In summary, we present here for the first time data of single rupture event interactions between pathogenic A. castellanii and a mannose-coated cantilever, which mimicks that part of the target-cell’s glycocalix that is relevant for the cytolytic reaction and thus for target-cell killing. Large forces and energies are needed to detach an A. castellanii completely from the cantilevers and these increase with contact time, which is reasonable as more and more mannose binding proteins can diffuse into the contact region with time. However, on a single rupture level, the rupture forces increased only slightly, indicating that adhesion strengthening by the formation of large adhesion clusters can be excluded. The acanthamoebae apparently form very quickly very strong bonds between the MBP proteins in their membranes and the mannose on target cells. These bonds are not stably connected to the acanthamoeba’s cytoskeleton, as our experiments have exclusively shown anchorage of MBP in the membrane. Our study can serve as a starting point for future force spectroscopic studies on cellular interactions that are related to receptor-mediated, pathogenic reactions in parasites.
S1 Fig. Different force setpoints did not significantly change the measured rupture forces.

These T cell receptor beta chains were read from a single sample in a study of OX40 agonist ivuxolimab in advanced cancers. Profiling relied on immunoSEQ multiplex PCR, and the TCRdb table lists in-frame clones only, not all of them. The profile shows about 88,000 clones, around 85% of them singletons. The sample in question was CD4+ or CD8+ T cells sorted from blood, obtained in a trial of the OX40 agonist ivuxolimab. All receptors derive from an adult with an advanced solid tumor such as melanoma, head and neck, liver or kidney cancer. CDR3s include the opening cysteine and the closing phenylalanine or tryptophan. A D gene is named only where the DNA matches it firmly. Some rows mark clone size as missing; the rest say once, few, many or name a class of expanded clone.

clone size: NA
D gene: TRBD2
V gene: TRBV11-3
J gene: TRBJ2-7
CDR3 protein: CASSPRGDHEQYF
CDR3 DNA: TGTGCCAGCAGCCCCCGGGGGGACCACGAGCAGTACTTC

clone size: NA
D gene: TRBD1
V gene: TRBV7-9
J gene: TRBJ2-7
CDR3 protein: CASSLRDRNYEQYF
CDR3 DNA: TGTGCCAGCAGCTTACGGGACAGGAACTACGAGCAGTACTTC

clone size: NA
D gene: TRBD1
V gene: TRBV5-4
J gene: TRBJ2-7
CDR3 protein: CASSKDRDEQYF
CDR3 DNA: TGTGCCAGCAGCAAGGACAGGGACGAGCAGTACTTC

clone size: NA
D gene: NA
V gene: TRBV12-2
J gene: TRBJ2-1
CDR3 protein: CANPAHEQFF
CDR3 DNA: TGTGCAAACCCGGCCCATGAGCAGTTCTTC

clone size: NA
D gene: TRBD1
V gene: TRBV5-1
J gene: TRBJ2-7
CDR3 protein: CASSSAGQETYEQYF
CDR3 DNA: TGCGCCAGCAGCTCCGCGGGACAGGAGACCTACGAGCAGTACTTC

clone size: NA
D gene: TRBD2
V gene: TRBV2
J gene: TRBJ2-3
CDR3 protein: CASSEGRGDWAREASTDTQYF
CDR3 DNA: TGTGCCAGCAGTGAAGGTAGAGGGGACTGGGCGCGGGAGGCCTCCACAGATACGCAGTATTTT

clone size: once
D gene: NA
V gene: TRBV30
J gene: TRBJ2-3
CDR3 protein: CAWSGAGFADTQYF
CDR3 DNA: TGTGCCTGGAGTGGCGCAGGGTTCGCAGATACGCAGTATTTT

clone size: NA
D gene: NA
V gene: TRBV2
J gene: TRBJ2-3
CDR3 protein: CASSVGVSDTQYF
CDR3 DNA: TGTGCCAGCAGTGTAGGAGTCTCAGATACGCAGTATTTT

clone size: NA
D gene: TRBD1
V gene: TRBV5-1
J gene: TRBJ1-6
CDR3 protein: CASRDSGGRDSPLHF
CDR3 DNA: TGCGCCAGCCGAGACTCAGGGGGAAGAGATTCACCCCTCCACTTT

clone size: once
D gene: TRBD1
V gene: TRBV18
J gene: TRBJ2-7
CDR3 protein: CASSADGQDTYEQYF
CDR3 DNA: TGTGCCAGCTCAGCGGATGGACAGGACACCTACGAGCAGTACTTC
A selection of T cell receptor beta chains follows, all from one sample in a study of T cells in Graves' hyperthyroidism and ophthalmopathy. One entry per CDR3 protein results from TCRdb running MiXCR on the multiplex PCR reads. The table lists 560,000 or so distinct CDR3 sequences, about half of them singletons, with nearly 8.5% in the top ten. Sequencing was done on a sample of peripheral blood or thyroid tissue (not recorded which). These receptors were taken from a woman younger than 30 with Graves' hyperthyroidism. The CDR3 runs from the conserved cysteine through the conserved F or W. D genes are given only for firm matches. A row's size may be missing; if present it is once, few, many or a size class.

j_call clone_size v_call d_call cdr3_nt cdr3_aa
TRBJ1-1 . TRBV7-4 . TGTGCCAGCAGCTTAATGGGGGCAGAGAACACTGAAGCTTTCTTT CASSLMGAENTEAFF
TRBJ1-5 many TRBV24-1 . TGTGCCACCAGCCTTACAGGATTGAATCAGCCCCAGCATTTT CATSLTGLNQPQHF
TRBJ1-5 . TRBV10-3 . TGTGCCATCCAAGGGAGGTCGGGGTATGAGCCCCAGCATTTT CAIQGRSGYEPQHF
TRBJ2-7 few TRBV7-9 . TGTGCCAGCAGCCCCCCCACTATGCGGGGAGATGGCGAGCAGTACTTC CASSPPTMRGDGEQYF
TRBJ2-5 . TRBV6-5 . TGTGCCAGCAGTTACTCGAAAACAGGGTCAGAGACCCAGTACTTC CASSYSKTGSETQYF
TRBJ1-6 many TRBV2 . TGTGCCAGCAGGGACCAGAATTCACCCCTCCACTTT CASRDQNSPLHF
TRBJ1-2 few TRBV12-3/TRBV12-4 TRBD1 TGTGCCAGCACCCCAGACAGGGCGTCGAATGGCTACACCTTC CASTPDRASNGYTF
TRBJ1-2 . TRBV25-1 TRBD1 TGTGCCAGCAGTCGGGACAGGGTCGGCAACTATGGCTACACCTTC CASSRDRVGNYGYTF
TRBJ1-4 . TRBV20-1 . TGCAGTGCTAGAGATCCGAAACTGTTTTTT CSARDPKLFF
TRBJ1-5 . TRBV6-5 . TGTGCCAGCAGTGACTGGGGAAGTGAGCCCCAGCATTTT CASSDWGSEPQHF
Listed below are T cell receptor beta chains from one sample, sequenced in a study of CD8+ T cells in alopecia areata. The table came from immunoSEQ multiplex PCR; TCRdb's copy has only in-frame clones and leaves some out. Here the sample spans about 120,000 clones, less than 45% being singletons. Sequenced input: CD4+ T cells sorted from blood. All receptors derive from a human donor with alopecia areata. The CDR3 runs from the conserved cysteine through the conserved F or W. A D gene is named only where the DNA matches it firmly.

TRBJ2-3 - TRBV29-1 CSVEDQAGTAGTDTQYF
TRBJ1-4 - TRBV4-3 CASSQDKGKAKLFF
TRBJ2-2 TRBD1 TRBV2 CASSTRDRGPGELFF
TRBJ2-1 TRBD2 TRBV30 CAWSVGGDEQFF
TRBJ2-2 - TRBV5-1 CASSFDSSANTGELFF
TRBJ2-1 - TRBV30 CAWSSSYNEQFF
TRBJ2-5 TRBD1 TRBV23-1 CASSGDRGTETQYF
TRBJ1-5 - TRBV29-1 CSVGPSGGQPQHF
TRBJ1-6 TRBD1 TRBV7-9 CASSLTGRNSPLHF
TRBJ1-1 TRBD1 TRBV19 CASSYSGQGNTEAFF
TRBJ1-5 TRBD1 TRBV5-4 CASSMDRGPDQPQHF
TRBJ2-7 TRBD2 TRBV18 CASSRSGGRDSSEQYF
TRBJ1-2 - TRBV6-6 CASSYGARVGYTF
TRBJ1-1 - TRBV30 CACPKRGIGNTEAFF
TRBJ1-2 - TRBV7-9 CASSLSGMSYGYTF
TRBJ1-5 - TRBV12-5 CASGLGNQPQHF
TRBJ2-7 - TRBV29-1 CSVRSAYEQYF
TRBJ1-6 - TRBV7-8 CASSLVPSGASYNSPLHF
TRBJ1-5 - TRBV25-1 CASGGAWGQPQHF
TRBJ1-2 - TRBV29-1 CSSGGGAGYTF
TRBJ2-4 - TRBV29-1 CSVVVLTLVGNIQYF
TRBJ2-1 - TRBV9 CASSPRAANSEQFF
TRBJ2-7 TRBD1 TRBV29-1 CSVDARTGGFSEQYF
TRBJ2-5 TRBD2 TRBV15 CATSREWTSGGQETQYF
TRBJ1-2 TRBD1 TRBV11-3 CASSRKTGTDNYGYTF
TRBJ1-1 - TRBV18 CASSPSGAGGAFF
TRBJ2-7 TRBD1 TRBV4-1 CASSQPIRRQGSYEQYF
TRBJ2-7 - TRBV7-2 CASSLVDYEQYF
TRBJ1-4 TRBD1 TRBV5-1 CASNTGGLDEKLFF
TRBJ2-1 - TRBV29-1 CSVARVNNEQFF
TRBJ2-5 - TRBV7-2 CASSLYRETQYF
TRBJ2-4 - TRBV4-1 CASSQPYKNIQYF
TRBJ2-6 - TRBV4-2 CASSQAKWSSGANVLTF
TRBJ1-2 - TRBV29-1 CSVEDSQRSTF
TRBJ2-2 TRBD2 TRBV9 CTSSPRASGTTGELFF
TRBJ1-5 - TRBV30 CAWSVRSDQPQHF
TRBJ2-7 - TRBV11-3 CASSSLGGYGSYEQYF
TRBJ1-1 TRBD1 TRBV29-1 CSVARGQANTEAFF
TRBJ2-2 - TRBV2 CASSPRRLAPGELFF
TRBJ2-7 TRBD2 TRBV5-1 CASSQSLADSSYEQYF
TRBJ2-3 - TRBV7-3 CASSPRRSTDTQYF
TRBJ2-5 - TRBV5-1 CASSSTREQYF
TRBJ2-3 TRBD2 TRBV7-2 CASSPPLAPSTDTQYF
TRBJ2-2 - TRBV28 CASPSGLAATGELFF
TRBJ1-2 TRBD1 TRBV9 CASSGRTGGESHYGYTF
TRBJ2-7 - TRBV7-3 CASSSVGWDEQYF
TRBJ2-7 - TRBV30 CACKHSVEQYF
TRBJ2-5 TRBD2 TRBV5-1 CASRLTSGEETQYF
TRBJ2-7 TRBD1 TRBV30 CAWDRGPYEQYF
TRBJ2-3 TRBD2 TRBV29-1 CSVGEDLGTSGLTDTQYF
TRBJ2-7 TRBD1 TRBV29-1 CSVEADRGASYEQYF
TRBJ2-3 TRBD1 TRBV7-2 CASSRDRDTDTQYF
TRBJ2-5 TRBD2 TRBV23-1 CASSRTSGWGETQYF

The measured rupture forces are plotted versus the number of measurement. After force curve 80 (marked with the horizontal line) the cantilever was changed. This lead to a change of the force setpoint from 19 nN to 11 nN. However, a change of measured rupture forces was not observed.
S2 Fig. Mannose functionalization of the cantilever does not alter with time.
The measured rupture forces are plotted versus the number of force curves that already were recorded with the utilized cantilever. 56 curves, which were recorded on one cell with 10 s contact time, were taken into account. This is the maximum amount of time a cantilever has been used on one cell during this study. The data do not show a decline of rupture forces with time for these 56 curves.
C. S., J. F. R. and S. H. acknowledge support from the DFG through the Emmy Noether program (grant SE-1801/2-1), as well as from the ERC (Starting grant no. 336104). We further acknowledge Constanze Lamprecht for her support with the AFM and Manuela Lieb for support in the lab.
- Conceptualization: CS ML.
- Data curation: JFR SH.
- Formal analysis: JFR SH.
- Funding acquisition: CS.
- Investigation: JFR SH.
- Methodology: CS JFR SH.
- Project administration: CS.
- Resources: CS ML.
- Software: SH.
- Supervision: CS.
- Validation: JFR SH.
- Visualization: JFR SH.
- Writing – original draft: JFR SH.
- Writing – review & editing: CS ML SH.
- 1. Martinez AJ, Visvesvara GS. Free-living, Amphizoic and Opportunistic Amebas. Brain Pathology. 1997 jan;7(1):583–598. Available from: http://doi.wiley.com/10.1111/j.1750-3639.1997.tb01076.x. pmid:9034567
- 2. Marciano-Cabral F, Cabral G. Acanthamoeba spp. as agents of disease in humans. Clinical Microbiology Reviews. 2003;16(2):273–307. pmid:12692099
- 3. Ithoi I, Ahmad AF, Nissapatorn V, Lau YL, Mahmud R, Mak JW. Detection of Naegleria species in environmental samples from peninsular Malaysia. PLoS ONE. 2011;6(9):1–10.
- 4. Caumo K, Rott MB. Acanthamoeba T3, T4 and T5 in swimming-pool waters from Southern Brazil; 2011.
- 5. Khan NA. Acanthamoeba: Biology and Pathogenesis. Caister Academic Press; 2009.